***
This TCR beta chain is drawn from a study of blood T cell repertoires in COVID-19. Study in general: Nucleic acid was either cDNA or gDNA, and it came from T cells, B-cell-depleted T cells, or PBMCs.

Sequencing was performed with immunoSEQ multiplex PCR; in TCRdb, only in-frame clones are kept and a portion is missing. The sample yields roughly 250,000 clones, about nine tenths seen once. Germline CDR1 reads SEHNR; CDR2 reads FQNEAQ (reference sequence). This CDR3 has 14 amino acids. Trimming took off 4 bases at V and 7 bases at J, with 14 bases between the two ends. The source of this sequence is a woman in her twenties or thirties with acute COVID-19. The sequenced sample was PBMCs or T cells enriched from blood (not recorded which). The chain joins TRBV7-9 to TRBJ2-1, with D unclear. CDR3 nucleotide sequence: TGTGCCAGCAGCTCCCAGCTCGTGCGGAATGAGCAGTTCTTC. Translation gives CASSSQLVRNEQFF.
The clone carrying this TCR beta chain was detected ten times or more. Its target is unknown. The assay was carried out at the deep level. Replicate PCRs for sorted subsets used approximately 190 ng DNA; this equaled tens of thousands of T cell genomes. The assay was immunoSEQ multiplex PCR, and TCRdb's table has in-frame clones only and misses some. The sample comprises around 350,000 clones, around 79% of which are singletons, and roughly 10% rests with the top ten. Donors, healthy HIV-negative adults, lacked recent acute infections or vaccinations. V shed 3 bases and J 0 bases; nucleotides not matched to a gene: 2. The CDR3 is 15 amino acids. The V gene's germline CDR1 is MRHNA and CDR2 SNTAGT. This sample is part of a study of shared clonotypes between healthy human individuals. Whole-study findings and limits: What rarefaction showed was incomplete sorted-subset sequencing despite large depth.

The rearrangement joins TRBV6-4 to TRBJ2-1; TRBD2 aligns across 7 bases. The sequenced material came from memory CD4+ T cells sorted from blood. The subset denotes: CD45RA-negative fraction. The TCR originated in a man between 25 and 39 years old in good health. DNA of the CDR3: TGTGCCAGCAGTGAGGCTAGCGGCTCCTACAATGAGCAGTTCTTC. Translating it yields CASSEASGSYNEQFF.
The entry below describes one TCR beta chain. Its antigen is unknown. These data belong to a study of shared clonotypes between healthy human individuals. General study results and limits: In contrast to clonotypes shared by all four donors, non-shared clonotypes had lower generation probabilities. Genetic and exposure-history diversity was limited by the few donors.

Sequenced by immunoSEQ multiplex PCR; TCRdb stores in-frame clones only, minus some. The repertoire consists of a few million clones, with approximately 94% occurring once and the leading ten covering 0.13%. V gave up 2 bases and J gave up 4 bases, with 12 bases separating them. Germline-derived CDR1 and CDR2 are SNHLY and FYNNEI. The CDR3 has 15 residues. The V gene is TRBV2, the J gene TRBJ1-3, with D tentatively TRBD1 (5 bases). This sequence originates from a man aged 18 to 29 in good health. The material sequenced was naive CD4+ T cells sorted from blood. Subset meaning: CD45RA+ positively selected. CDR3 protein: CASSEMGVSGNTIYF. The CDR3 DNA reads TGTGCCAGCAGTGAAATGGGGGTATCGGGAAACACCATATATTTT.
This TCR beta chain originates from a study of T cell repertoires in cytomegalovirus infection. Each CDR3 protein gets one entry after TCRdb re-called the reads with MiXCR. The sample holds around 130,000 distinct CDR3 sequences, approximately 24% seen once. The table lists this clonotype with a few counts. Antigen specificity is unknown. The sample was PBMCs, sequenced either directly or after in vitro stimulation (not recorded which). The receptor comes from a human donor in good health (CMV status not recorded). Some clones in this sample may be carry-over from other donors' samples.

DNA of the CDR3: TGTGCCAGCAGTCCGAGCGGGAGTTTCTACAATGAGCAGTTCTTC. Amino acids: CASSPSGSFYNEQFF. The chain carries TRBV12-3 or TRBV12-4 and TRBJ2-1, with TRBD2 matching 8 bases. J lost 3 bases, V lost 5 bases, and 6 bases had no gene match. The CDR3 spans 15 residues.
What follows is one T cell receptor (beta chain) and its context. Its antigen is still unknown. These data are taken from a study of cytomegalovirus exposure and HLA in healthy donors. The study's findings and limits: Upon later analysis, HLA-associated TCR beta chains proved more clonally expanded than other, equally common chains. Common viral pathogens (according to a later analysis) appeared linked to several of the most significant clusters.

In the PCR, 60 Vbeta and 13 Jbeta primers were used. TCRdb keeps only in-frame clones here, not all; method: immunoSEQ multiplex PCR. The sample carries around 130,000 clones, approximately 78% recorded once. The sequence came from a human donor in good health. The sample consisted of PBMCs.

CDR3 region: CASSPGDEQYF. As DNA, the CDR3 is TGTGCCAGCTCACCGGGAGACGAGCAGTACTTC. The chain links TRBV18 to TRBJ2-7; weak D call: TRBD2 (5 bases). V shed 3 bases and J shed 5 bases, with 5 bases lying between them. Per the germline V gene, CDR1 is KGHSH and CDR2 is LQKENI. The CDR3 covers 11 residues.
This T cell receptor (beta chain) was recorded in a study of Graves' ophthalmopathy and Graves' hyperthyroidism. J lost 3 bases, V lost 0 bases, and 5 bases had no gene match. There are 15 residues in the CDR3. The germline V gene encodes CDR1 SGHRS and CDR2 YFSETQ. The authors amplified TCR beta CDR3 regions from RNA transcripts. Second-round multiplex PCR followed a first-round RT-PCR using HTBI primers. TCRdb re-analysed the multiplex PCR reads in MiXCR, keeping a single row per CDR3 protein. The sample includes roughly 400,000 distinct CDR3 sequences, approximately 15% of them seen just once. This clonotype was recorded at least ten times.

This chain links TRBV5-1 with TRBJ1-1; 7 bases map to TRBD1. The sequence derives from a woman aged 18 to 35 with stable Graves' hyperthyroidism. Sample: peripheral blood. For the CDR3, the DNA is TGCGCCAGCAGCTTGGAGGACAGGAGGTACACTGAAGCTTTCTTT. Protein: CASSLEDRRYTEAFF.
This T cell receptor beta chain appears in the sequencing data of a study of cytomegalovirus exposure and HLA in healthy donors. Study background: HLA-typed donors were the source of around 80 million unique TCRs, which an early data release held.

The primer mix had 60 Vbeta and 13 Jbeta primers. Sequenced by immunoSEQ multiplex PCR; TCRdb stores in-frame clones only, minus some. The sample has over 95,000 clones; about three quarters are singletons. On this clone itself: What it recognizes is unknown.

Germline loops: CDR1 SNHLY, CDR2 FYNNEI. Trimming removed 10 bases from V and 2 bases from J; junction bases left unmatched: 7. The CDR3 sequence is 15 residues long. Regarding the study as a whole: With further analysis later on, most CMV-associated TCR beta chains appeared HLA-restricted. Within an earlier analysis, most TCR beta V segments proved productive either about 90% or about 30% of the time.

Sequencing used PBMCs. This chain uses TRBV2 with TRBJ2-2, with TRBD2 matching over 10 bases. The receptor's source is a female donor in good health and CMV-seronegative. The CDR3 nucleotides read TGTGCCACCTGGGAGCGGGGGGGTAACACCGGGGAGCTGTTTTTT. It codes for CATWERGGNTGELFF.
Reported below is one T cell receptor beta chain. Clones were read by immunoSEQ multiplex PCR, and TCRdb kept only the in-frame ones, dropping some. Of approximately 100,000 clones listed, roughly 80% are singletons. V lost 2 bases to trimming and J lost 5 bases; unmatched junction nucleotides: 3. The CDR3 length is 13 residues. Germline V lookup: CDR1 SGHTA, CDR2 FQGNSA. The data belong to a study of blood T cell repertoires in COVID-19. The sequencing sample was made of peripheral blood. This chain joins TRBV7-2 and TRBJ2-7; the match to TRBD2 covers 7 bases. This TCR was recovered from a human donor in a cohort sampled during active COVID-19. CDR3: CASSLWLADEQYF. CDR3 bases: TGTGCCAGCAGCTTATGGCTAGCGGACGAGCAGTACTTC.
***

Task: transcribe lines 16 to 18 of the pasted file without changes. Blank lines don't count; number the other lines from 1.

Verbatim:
Germline loops: CDR1 SNHLY, CDR2 FYNNEI. Trimming removed 10 bases from V and 2 bases from J; junction bases left unmatched: 7. The CDR3 sequence is 15 residues long. Regarding the study as a whole: With further analysis later on, most CMV-associated TCR beta chains appeared HLA-restricted. Within an earlier analysis, most TCR beta V segments proved productive either about 90% or about 30% of the time.

Sequencing used PBMCs. This chain uses TRBV2 with TRBJ2-2, with TRBD2 matching over 10 bases. The receptor's source is a female donor in good health and CMV-seronegative. The CDR3 nucleotides read TGTGCCACCTGGGAGCGGGGGGGTAACACCGGGGAGCTGTTTTTT. It codes for CATWERGGNTGELFF.
Reported below is one T cell receptor beta chain. Clones were read by immunoSEQ multiplex PCR, and TCRdb kept only the in-frame ones, dropping some. Of approximately 100,000 clones listed, roughly 80% are singletons. V lost 2 bases to trimming and J lost 5 bases; unmatched junction nucleotides: 3. The CDR3 length is 13 residues. Germline V lookup: CDR1 SGHTA, CDR2 FQGNSA. The data belong to a study of blood T cell repertoires in COVID-19. The sequencing sample was made of peripheral blood. This chain joins TRBV7-2 and TRBJ2-7; the match to TRBD2 covers 7 bases. This TCR was recovered from a human donor in a cohort sampled during active COVID-19. CDR3: CASSLWLADEQYF. CDR3 bases: TGTGCCAGCAGCTTATGGCTAGCGGACGAGCAGTACTTC.